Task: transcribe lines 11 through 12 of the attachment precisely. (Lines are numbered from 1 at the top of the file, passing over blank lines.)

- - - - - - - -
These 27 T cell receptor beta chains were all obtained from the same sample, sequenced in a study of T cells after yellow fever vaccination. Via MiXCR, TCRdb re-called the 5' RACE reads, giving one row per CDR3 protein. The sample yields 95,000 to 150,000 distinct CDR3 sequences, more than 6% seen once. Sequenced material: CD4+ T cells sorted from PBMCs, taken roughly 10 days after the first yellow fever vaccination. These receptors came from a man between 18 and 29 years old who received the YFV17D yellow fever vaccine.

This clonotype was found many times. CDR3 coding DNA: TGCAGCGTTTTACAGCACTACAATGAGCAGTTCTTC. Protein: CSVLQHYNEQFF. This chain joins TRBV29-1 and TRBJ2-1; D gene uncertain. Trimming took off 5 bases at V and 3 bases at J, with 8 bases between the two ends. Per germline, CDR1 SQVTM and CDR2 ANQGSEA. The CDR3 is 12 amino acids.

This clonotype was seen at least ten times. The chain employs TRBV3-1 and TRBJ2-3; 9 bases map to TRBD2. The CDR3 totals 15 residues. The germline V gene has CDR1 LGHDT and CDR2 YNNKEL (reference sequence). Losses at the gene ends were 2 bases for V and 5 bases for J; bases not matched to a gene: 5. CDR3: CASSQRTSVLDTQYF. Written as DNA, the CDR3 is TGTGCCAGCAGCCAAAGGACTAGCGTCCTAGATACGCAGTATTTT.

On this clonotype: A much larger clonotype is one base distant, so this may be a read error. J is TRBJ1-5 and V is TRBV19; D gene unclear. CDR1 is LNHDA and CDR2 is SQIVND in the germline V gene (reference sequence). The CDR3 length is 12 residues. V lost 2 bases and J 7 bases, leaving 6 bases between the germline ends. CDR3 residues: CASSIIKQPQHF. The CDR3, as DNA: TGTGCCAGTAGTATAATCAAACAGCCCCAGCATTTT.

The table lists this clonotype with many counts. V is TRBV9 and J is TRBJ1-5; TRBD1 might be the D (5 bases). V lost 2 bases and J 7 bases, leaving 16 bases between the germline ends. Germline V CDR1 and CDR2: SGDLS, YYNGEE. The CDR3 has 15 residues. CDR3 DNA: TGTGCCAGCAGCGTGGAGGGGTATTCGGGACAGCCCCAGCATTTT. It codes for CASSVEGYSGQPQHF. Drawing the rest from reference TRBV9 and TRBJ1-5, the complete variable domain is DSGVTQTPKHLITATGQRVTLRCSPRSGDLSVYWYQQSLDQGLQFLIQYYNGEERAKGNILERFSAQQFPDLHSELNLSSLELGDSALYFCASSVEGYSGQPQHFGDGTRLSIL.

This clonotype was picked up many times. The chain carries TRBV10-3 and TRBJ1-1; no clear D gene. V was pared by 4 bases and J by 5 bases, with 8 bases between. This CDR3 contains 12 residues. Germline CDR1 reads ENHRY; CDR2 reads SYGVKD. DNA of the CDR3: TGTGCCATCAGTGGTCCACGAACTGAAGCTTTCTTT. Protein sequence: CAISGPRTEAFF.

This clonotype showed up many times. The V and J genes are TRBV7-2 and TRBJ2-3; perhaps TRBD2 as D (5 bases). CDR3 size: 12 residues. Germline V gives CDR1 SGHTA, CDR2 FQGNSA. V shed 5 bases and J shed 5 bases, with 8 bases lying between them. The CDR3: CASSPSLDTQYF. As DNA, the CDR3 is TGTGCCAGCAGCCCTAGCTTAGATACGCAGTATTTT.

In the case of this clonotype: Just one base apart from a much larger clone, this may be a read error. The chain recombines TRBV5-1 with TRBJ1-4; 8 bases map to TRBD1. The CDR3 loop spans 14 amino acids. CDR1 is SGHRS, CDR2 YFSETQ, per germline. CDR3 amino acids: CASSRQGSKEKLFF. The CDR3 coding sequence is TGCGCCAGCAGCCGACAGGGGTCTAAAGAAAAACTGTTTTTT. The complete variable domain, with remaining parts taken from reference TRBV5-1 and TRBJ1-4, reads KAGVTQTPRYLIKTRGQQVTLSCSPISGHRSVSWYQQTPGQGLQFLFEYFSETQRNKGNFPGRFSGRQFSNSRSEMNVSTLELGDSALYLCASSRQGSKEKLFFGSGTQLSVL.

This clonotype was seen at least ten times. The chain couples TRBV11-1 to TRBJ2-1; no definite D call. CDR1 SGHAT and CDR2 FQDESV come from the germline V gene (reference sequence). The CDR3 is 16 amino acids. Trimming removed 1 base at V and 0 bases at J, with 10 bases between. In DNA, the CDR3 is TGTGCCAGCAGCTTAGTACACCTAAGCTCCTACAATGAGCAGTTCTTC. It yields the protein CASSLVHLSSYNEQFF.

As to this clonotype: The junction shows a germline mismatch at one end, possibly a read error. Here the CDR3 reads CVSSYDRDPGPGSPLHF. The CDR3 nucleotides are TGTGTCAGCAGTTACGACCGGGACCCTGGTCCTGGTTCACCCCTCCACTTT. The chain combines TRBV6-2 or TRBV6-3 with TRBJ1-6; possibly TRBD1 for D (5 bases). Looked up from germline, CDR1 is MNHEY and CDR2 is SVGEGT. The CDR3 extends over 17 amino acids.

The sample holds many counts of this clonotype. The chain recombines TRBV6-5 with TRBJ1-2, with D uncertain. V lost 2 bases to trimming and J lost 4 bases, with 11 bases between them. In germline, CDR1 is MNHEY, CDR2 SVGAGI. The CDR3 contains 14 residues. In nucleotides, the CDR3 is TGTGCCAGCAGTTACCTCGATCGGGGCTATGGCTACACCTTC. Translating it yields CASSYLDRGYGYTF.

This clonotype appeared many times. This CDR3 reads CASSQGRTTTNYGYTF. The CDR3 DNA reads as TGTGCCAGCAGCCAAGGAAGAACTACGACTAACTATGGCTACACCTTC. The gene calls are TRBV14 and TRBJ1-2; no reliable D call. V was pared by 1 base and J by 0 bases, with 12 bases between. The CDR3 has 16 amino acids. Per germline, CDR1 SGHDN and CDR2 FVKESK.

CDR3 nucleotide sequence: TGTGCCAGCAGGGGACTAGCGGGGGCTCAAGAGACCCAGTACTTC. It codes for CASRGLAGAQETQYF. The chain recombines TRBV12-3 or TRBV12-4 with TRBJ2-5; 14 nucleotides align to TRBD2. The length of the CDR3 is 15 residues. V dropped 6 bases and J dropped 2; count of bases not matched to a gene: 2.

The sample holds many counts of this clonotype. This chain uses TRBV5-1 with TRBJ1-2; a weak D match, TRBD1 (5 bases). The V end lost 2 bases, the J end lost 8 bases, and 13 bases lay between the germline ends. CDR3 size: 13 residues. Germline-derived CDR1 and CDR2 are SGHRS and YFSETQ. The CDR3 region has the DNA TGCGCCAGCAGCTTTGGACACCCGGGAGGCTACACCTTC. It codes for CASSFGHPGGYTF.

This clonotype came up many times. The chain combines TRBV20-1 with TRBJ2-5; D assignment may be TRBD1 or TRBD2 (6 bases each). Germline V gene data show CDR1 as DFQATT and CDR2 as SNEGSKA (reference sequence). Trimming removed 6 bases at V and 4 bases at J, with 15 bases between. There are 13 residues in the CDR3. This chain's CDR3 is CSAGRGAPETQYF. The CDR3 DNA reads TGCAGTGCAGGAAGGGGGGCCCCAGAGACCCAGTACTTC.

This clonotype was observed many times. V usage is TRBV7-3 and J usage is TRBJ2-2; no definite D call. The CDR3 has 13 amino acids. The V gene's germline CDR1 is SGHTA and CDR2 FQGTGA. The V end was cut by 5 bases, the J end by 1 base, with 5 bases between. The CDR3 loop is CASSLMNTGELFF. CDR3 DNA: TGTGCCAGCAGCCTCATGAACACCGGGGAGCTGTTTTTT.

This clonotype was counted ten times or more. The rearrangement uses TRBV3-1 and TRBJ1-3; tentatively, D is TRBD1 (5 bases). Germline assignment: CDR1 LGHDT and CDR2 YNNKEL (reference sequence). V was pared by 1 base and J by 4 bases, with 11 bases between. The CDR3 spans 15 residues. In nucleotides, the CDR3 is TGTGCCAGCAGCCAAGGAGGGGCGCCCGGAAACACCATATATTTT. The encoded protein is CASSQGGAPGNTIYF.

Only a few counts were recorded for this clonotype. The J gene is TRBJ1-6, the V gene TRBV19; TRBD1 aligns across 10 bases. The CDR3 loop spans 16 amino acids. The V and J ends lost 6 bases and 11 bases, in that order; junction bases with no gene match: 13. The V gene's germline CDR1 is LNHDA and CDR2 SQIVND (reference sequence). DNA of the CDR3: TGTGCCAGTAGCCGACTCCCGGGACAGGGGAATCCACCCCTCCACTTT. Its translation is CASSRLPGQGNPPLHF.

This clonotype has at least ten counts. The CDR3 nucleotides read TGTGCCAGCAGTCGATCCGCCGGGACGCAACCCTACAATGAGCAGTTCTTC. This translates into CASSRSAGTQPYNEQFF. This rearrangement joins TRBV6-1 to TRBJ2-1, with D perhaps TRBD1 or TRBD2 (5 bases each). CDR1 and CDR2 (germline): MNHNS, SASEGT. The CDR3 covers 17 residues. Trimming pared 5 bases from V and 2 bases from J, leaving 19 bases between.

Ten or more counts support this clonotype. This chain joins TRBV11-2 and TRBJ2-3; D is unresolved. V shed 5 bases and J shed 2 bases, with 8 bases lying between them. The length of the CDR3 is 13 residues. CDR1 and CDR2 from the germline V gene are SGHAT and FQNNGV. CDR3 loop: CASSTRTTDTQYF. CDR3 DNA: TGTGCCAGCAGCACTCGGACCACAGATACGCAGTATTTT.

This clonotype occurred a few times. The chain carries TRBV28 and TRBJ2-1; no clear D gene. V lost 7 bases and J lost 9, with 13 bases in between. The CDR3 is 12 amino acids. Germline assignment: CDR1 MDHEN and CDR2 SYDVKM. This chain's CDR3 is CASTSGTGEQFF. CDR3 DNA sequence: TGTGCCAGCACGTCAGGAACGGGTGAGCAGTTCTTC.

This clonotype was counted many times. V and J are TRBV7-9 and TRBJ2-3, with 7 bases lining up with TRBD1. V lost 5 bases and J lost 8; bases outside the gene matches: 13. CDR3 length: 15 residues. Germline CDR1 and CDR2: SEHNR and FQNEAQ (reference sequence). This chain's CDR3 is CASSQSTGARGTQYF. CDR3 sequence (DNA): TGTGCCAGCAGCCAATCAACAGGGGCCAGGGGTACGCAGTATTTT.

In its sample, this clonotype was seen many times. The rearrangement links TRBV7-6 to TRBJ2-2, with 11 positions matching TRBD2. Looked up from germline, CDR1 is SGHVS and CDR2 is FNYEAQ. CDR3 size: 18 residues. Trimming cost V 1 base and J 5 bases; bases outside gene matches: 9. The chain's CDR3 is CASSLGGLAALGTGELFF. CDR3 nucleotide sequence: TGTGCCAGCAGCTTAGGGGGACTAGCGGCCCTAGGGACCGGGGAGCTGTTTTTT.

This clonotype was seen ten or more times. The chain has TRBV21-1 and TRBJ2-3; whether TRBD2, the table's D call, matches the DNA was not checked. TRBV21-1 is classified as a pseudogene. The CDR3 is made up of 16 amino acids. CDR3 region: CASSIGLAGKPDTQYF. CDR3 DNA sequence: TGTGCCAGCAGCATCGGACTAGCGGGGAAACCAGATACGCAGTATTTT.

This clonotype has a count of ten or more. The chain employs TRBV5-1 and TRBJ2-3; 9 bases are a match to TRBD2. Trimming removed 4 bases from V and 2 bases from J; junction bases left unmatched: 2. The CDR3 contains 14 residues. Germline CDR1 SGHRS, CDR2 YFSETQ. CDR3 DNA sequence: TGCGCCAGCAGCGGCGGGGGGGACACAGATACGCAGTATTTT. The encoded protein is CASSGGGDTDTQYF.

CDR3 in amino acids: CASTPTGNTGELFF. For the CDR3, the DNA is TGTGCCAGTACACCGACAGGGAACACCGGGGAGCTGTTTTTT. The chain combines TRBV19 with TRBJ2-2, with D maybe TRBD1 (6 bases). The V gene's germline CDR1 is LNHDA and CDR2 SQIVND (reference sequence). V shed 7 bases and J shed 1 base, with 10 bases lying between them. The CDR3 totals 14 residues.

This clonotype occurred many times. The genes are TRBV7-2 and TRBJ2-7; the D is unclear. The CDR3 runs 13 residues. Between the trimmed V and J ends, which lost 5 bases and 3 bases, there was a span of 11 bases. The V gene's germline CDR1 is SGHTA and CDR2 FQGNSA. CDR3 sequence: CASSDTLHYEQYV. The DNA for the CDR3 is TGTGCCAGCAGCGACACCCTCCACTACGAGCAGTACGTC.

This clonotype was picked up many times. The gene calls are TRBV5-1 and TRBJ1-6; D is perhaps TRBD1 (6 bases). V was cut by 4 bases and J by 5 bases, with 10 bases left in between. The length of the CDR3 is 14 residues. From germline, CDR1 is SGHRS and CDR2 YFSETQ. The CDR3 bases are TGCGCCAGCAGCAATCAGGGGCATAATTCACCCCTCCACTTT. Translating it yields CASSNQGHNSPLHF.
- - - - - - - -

The sample holds many counts of this clonotype. The chain recombines TRBV6-5 with TRBJ1-2, with D uncertain. V lost 2 bases to trimming and J lost 4 bases, with 11 bases between them. In germline, CDR1 is MNHEY, CDR2 SVGAGI. The CDR3 contains 14 residues. In nucleotides, the CDR3 is TGTGCCAGCAGTTACCTCGATCGGGGCTATGGCTACACCTTC. Translating it yields CASSYLDRGYGYTF.

This clonotype appeared many times. This CDR3 reads CASSQGRTTTNYGYTF. The CDR3 DNA reads as TGTGCCAGCAGCCAAGGAAGAACTACGACTAACTATGGCTACACCTTC. The gene calls are TRBV14 and TRBJ1-2; no reliable D call. V was pared by 1 base and J by 0 bases, with 12 bases between. The CDR3 has 16 amino acids. Per germline, CDR1 SGHDN and CDR2 FVKESK.